A text of any genre has the potential to pull at your heart, fill you with laughter, or ignite your anger. If you find your interest piqued when you’re reading, the author has succeeded. Effective literature and expository texts often inspire empathy and utilize pathos to inform, persuade, or entertain the reader, and these texts should be used in literacy-based lessons in our classrooms to kick-start critical conversations and learning, and to build deeper mastery of literacy standards as students find stronger personal connections to what they read.
Emotional Response to Text
An approach I’ve developed called emotional response to text (ERT) helps readers of all ages and levels identify the feelings summoned by reading or listening to a text. I designed ERT to build on various literacy theories—e.g., reader-response theory; windows, mirrors, and sliding doors; narrative empathy—and a praxis that moves theory to practice.
To introduce ERT to your class, draw a stick figure like the one below on the board. Ask students to add words that represent sentiments near the body part that might create a more physical reaction to this emotional response. Here are some examples students might suggest as the class explores this approach.
- Brain: confusion, light-bulb idea, interest
- Eyes: tears for happiness or sadness
- Cheeks: embarrassment, anger
- Heart: excitement, love, sorrow, anxiety, yearning
- Armpits/Palms: sweat for nervousness
- Arms/Legs: goosebumps for fear
- Stomach: tension, nausea, hunger
Students may provide their own words to fill these in, but the goal is connecting to texts’ emotions and becoming aware of physical and psychological reactions. Analyzing emotional responses to texts also bridges social and emotional learning with academic content by making the content more personal—creating a stronger personal connection to increase students’ grasp of the information.
The Many Applications of ERT
After introducing the concept, we can use ERT to support other literacy concepts such as using quotations to support comprehension and identifying ways in which figurative language heightens readers’ emotions.
To incorporate ERT in a standards-based literacy lesson, pick a powerful text. I include some suggestions below. Provide students with something similar to the image above, or have them draw a stick figure on paper. After reading or listening to the text, students fill in the emotions they experience. This can be done as a whole-class discussion, with partners, or individually. When students fill in the emotions they are feeling, they not only create a tool to demonstrate their understanding—they also create fodder for further discussion of the text with peers or in subsequent assignments.
You might try it yourself first and write down the emotions you experience as you read the chosen text and provide that as a model for your students.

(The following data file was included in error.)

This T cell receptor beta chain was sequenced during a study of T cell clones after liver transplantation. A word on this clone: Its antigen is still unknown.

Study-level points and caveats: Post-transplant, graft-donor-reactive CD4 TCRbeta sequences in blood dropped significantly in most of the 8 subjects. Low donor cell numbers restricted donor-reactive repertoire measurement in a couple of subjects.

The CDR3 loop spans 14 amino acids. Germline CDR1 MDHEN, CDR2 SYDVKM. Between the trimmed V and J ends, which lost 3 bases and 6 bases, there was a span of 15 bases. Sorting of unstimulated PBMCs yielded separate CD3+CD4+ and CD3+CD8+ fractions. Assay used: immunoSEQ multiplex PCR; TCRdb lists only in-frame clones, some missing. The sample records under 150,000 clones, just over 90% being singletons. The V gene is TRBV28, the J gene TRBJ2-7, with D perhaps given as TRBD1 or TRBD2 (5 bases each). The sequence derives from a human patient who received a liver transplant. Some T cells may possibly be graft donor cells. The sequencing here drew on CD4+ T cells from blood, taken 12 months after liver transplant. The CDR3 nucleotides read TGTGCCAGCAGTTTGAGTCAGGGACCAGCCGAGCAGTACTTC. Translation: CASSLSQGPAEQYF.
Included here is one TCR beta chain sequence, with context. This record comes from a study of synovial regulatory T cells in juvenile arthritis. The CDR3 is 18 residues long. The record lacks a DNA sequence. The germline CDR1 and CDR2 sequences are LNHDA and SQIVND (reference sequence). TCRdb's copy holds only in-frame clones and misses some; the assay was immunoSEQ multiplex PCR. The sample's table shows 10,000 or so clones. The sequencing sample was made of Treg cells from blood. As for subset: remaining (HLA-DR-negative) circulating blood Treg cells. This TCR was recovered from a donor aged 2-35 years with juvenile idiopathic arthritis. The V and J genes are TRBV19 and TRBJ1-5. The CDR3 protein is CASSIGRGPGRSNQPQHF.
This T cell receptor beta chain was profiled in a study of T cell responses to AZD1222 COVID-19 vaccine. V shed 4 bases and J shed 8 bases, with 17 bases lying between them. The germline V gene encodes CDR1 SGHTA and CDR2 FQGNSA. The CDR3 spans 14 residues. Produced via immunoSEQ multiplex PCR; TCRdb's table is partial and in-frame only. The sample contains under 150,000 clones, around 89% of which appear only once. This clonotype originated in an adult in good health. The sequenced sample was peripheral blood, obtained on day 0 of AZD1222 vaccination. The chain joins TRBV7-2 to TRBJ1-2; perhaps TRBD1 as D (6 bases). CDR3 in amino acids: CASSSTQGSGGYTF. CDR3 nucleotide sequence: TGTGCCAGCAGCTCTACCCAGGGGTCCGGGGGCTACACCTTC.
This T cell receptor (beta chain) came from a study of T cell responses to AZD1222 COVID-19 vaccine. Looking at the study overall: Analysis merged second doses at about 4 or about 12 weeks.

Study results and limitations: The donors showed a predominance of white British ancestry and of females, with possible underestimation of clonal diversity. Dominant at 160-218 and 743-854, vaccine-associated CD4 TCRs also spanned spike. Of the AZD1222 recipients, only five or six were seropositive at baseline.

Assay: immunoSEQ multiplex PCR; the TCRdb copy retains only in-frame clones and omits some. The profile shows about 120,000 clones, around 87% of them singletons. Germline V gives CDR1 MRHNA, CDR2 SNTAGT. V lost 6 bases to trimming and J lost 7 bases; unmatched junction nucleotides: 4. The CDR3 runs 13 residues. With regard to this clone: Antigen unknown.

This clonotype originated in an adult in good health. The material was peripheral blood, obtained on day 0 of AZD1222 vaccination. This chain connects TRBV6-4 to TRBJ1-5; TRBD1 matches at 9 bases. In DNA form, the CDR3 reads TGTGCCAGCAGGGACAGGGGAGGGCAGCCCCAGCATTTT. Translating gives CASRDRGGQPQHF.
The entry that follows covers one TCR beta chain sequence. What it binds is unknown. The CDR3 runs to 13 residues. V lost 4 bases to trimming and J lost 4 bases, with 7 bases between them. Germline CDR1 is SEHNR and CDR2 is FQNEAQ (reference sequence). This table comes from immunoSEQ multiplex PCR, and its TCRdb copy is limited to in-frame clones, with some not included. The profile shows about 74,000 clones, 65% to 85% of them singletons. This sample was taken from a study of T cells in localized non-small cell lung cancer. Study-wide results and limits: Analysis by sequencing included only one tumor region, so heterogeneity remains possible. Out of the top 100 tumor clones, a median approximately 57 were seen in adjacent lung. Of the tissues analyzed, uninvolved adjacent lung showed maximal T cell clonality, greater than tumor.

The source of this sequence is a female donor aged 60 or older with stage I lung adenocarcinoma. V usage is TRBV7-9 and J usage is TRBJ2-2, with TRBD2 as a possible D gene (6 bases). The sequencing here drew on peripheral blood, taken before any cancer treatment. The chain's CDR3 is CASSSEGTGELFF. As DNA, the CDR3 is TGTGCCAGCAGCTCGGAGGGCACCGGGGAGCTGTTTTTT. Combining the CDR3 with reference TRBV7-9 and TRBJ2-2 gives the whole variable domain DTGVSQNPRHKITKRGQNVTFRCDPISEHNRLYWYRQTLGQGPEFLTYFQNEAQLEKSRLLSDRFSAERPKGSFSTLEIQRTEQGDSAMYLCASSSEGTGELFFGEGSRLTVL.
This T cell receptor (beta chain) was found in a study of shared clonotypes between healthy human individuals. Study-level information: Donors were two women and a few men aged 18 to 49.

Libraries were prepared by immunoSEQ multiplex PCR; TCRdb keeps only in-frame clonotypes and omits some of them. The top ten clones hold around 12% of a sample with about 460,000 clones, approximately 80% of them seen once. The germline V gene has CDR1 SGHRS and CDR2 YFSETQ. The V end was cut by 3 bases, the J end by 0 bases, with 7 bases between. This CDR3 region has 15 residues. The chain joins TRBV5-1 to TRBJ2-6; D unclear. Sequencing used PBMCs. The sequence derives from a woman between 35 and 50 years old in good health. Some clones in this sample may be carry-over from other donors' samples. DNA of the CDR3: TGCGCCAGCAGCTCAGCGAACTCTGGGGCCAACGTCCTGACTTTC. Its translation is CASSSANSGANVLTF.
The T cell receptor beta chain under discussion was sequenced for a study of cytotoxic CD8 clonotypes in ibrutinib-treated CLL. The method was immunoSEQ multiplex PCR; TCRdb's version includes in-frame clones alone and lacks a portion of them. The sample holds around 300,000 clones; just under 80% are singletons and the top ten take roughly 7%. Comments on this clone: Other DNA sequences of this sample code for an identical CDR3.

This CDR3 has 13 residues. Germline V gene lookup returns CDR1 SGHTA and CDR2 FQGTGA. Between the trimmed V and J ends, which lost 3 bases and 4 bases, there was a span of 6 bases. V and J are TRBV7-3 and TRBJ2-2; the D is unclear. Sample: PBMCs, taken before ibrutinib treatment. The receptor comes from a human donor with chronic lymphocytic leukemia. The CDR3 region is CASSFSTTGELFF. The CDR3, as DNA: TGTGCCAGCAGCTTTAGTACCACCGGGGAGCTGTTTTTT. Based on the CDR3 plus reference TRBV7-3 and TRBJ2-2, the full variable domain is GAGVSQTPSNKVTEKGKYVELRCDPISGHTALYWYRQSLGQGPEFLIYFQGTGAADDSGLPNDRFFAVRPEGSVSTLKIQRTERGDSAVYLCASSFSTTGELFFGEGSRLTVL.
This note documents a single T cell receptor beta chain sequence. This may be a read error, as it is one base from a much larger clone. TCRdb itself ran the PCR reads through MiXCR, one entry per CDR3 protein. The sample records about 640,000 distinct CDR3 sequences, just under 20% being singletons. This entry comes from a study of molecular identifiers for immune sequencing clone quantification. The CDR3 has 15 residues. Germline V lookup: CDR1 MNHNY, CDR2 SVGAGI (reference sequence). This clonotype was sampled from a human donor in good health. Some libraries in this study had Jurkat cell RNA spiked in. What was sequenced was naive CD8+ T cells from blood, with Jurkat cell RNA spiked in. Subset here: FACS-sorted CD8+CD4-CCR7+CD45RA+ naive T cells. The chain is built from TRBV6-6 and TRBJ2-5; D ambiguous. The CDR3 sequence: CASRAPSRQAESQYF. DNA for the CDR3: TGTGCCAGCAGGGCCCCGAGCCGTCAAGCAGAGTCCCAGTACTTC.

Here are examples of texts with powerful plots to guarantee a successful ERT the first time you try this with students.
- Maddi’s Fridge by Lois Brandt and illustrated by Vin Vogel
- Separate Is Never Equal by Duncan Tonatiuh
Upper Elementary/Middle Grades:
- Brown Girl Dreaming by Jacqueline Woodson
- Mustaches for Maddie by Chad Morris and Shelly Brown
- Seedfolks by Paul Fleischman
- “The Lottery” by Shirley Jackson
- Night by Elie Wiesel
- I Am Alfonso Jones by Tony Medina and illustrated by Stacey Robinson and John Jennings
#OwnVoices (stories about characters from under-represented groups, written by people with similar experiences):
- El Deafo by Cece Bell
- George by Alex Gino
- American Street by Ibi Zoboi
- Internment by Samira Ahmed
Nonfiction/Other: Interviews, first-person point of view, primary resources, audio recordings, pictures
Expanding on ERT
ERT helps students make emotional connections to other literacy exercises, as well. You can modify the strategy for your particular groups of students by designing experiences that support their needs.
For lower elementary students, you can scaffold the use of ERT by starting with only an image of a head. You can provide your students with vocabulary lists, which exposes them to new words and supports correct spelling. You can also use technology (such as a drawing app) or provide an illustration of a body along with a list of words or images to move to corresponding locations.
To modify this lesson for secondary students, you might require students to include direct quotes or citations to represent emotions. You might also require sophisticated vocabulary (such as disheartened rather than sad). Robert Plutchik’s Wheel of Emotions might be helpful for this activity. Lastly, secondary students might compare texts to elicit contrasting emotional responses.
The more we acknowledge the emotions texts inspire, the more a text becomes personal—and the easier it is to write and talk about.